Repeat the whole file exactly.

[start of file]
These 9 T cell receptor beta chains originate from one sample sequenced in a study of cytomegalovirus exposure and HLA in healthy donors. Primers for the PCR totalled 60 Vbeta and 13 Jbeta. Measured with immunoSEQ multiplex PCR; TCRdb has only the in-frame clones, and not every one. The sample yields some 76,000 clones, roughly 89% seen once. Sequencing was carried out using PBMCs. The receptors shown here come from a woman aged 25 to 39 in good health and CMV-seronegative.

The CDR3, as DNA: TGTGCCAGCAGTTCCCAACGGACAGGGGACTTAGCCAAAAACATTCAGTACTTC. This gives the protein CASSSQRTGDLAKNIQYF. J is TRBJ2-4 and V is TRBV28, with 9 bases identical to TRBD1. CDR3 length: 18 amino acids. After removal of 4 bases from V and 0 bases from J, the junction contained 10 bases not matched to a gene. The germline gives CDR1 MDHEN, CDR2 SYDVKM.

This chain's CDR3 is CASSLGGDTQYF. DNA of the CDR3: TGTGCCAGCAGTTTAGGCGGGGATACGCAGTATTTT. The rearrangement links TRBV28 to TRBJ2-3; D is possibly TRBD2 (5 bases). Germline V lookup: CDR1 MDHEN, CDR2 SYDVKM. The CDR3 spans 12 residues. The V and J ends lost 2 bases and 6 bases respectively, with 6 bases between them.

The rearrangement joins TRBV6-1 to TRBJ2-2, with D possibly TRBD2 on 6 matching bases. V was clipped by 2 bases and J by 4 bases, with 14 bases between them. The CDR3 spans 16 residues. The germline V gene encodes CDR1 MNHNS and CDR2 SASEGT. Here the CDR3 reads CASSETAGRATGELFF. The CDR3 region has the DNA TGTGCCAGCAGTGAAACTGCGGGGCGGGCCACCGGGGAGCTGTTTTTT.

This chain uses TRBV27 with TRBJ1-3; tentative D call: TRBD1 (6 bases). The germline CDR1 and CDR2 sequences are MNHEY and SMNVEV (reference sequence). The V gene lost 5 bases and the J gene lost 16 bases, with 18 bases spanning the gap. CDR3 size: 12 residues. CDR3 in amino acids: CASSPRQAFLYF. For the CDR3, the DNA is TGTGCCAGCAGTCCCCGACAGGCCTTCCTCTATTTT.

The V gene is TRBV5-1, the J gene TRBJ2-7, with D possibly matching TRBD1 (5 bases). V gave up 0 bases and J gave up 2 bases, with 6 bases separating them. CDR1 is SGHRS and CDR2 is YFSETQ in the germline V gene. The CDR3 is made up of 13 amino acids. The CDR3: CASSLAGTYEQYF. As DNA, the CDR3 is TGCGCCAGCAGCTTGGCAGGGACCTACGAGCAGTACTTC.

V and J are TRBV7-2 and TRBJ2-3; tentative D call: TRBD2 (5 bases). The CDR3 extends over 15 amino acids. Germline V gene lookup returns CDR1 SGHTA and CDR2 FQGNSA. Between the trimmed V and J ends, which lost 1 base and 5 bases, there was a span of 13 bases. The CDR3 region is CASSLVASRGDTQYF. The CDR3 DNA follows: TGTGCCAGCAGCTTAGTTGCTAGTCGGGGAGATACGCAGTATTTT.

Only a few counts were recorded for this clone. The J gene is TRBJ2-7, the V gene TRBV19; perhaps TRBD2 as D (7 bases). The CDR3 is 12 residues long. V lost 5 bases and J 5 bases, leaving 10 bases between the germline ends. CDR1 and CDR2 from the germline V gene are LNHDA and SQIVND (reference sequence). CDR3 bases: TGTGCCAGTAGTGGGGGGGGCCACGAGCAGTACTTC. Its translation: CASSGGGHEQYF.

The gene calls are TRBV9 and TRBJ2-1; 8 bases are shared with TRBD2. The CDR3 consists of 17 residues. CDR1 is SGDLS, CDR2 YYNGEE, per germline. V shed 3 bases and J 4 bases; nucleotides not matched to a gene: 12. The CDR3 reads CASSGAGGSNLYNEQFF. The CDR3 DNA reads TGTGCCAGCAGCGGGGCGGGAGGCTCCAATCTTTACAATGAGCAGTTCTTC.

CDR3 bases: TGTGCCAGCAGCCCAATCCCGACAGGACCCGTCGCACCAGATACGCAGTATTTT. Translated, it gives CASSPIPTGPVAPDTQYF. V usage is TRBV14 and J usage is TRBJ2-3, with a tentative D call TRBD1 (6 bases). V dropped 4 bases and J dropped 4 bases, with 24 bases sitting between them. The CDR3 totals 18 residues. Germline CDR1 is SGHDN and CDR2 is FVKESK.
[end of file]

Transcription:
These 9 T cell receptor beta chains originate from one sample sequenced in a study of cytomegalovirus exposure and HLA in healthy donors. Primers for the PCR totalled 60 Vbeta and 13 Jbeta. Measured with immunoSEQ multiplex PCR; TCRdb has only the in-frame clones, and not every one. The sample yields some 76,000 clones, roughly 89% seen once. Sequencing was carried out using PBMCs. The receptors shown here come from a woman aged 25 to 39 in good health and CMV-seronegative.

The CDR3, as DNA: TGTGCCAGCAGTTCCCAACGGACAGGGGACTTAGCCAAAAACATTCAGTACTTC. This gives the protein CASSSQRTGDLAKNIQYF. J is TRBJ2-4 and V is TRBV28, with 9 bases identical to TRBD1. CDR3 length: 18 amino acids. After removal of 4 bases from V and 0 bases from J, the junction contained 10 bases not matched to a gene. The germline gives CDR1 MDHEN, CDR2 SYDVKM.

This chain's CDR3 is CASSLGGDTQYF. DNA of the CDR3: TGTGCCAGCAGTTTAGGCGGGGATACGCAGTATTTT. The rearrangement links TRBV28 to TRBJ2-3; D is possibly TRBD2 (5 bases). Germline V lookup: CDR1 MDHEN, CDR2 SYDVKM. The CDR3 spans 12 residues. The V and J ends lost 2 bases and 6 bases respectively, with 6 bases between them.

The rearrangement joins TRBV6-1 to TRBJ2-2, with D possibly TRBD2 on 6 matching bases. V was clipped by 2 bases and J by 4 bases, with 14 bases between them. The CDR3 spans 16 residues. The germline V gene encodes CDR1 MNHNS and CDR2 SASEGT. Here the CDR3 reads CASSETAGRATGELFF. The CDR3 region has the DNA TGTGCCAGCAGTGAAACTGCGGGGCGGGCCACCGGGGAGCTGTTTTTT.

This chain uses TRBV27 with TRBJ1-3; tentative D call: TRBD1 (6 bases). The germline CDR1 and CDR2 sequences are MNHEY and SMNVEV (reference sequence). The V gene lost 5 bases and the J gene lost 16 bases, with 18 bases spanning the gap. CDR3 size: 12 residues. CDR3 in amino acids: CASSPRQAFLYF. For the CDR3, the DNA is TGTGCCAGCAGTCCCCGACAGGCCTTCCTCTATTTT.

The V gene is TRBV5-1, the J gene TRBJ2-7, with D possibly matching TRBD1 (5 bases). V gave up 0 bases and J gave up 2 bases, with 6 bases separating them. CDR1 is SGHRS and CDR2 is YFSETQ in the germline V gene. The CDR3 is made up of 13 amino acids. The CDR3: CASSLAGTYEQYF. As DNA, the CDR3 is TGCGCCAGCAGCTTGGCAGGGACCTACGAGCAGTACTTC.

V and J are TRBV7-2 and TRBJ2-3; tentative D call: TRBD2 (5 bases). The CDR3 extends over 15 amino acids. Germline V gene lookup returns CDR1 SGHTA and CDR2 FQGNSA. Between the trimmed V and J ends, which lost 1 base and 5 bases, there was a span of 13 bases. The CDR3 region is CASSLVASRGDTQYF. The CDR3 DNA follows: TGTGCCAGCAGCTTAGTTGCTAGTCGGGGAGATACGCAGTATTTT.

Only a few counts were recorded for this clone. The J gene is TRBJ2-7, the V gene TRBV19; perhaps TRBD2 as D (7 bases). The CDR3 is 12 residues long. V lost 5 bases and J 5 bases, leaving 10 bases between the germline ends. CDR1 and CDR2 from the germline V gene are LNHDA and SQIVND (reference sequence). CDR3 bases: TGTGCCAGTAGTGGGGGGGGCCACGAGCAGTACTTC. Its translation: CASSGGGHEQYF.

The gene calls are TRBV9 and TRBJ2-1; 8 bases are shared with TRBD2. The CDR3 consists of 17 residues. CDR1 is SGDLS, CDR2 YYNGEE, per germline. V shed 3 bases and J 4 bases; nucleotides not matched to a gene: 12. The CDR3 reads CASSGAGGSNLYNEQFF. The CDR3 DNA reads TGTGCCAGCAGCGGGGCGGGAGGCTCCAATCTTTACAATGAGCAGTTCTTC.

CDR3 bases: TGTGCCAGCAGCCCAATCCCGACAGGACCCGTCGCACCAGATACGCAGTATTTT. Translated, it gives CASSPIPTGPVAPDTQYF. V usage is TRBV14 and J usage is TRBJ2-3, with a tentative D call TRBD1 (6 bases). V dropped 4 bases and J dropped 4 bases, with 24 bases sitting between them. The CDR3 totals 18 residues. Germline CDR1 is SGHDN and CDR2 is FVKESK.